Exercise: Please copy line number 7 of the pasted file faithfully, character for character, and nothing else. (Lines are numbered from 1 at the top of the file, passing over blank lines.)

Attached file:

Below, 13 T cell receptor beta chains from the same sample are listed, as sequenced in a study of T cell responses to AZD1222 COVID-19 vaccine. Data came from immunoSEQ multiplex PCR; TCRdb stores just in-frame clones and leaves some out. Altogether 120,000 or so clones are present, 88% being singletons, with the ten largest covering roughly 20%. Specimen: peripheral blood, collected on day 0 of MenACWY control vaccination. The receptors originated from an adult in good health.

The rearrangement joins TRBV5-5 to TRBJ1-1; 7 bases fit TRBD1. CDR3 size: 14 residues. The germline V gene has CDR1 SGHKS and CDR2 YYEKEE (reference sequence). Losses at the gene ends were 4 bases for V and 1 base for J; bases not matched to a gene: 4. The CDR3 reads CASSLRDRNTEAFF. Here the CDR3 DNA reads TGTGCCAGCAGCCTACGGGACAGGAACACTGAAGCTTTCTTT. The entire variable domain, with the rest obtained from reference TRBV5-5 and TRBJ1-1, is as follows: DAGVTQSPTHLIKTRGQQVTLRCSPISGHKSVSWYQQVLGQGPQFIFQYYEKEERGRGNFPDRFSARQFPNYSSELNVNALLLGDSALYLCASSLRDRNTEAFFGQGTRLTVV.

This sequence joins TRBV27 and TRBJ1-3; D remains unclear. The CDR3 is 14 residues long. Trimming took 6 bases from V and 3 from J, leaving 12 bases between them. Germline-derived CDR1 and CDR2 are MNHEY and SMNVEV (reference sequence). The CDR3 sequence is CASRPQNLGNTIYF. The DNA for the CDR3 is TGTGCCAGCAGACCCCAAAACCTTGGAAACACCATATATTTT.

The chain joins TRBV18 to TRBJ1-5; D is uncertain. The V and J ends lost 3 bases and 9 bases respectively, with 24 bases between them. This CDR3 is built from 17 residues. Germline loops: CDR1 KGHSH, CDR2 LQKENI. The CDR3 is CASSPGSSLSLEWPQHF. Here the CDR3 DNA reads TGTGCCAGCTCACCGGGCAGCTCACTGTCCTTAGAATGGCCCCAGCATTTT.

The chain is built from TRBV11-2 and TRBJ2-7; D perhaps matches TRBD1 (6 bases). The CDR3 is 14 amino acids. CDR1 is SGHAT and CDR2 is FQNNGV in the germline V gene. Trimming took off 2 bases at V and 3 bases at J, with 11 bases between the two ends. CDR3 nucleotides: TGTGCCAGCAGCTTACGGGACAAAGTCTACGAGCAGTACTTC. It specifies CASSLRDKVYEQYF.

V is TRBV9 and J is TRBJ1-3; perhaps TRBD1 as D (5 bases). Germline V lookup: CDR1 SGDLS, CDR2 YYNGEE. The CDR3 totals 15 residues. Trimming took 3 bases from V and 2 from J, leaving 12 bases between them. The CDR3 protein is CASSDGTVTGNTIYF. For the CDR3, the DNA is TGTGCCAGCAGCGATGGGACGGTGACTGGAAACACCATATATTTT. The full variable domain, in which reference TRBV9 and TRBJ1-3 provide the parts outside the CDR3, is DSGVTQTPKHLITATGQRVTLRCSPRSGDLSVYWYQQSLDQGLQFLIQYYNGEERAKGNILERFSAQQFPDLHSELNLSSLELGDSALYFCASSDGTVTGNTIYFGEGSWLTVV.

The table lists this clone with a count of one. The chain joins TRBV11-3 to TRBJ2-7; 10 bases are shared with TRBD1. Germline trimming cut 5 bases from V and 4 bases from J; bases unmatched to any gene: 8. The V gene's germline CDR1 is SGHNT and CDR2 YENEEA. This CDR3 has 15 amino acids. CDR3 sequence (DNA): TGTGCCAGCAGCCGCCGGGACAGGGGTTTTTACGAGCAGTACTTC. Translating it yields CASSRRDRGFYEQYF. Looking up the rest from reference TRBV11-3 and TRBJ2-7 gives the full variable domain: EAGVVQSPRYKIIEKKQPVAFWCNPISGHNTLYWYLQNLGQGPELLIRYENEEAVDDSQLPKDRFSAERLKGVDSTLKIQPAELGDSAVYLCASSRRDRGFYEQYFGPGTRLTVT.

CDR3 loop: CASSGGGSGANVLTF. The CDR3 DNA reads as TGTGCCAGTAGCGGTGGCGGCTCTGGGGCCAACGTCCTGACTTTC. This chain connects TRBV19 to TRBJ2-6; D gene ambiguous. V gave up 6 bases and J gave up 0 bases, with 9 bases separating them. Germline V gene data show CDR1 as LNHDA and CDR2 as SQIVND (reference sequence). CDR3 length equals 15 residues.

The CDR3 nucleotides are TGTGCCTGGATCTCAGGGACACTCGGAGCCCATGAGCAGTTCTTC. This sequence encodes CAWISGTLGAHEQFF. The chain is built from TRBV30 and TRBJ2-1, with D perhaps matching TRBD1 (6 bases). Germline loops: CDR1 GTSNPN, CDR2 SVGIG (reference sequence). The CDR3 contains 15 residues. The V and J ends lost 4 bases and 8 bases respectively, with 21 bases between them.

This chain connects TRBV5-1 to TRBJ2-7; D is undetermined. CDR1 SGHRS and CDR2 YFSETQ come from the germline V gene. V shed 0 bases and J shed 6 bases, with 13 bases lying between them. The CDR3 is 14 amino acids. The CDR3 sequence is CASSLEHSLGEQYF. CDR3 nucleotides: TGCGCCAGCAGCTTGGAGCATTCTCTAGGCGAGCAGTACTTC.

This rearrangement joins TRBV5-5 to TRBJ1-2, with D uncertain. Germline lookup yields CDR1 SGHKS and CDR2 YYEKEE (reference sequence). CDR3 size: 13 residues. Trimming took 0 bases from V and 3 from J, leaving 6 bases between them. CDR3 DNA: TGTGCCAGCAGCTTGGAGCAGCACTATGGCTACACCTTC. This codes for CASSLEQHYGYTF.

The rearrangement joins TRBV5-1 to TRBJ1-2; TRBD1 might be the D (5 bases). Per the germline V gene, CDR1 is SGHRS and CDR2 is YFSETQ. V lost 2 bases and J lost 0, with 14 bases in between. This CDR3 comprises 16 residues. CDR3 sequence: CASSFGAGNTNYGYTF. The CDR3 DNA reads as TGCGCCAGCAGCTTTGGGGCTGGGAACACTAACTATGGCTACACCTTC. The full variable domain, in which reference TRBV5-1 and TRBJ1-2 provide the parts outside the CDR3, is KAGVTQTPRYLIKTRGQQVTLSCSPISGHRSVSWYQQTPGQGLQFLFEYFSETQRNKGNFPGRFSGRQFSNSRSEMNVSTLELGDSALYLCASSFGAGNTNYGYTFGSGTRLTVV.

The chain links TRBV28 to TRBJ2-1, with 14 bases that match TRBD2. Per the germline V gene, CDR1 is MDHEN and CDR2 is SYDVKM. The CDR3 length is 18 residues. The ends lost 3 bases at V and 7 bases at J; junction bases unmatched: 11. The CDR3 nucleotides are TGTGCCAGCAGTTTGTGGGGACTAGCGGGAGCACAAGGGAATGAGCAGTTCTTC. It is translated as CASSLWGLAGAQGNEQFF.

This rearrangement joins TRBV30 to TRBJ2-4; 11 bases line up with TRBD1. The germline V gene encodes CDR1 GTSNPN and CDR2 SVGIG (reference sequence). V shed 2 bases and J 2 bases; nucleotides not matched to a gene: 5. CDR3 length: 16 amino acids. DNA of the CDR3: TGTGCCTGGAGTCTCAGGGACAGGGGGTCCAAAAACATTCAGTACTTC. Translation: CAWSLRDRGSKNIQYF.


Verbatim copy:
The table lists this clone with a count of one. The chain joins TRBV11-3 to TRBJ2-7; 10 bases are shared with TRBD1. Germline trimming cut 5 bases from V and 4 bases from J; bases unmatched to any gene: 8. The V gene's germline CDR1 is SGHNT and CDR2 YENEEA. This CDR3 has 15 amino acids. CDR3 sequence (DNA): TGTGCCAGCAGCCGCCGGGACAGGGGTTTTTACGAGCAGTACTTC. Translating it yields CASSRRDRGFYEQYF. Looking up the rest from reference TRBV11-3 and TRBJ2-7 gives the full variable domain: EAGVVQSPRYKIIEKKQPVAFWCNPISGHNTLYWYLQNLGQGPELLIRYENEEAVDDSQLPKDRFSAERLKGVDSTLKIQPAELGDSAVYLCASSRRDRGFYEQYFGPGTRLTVT.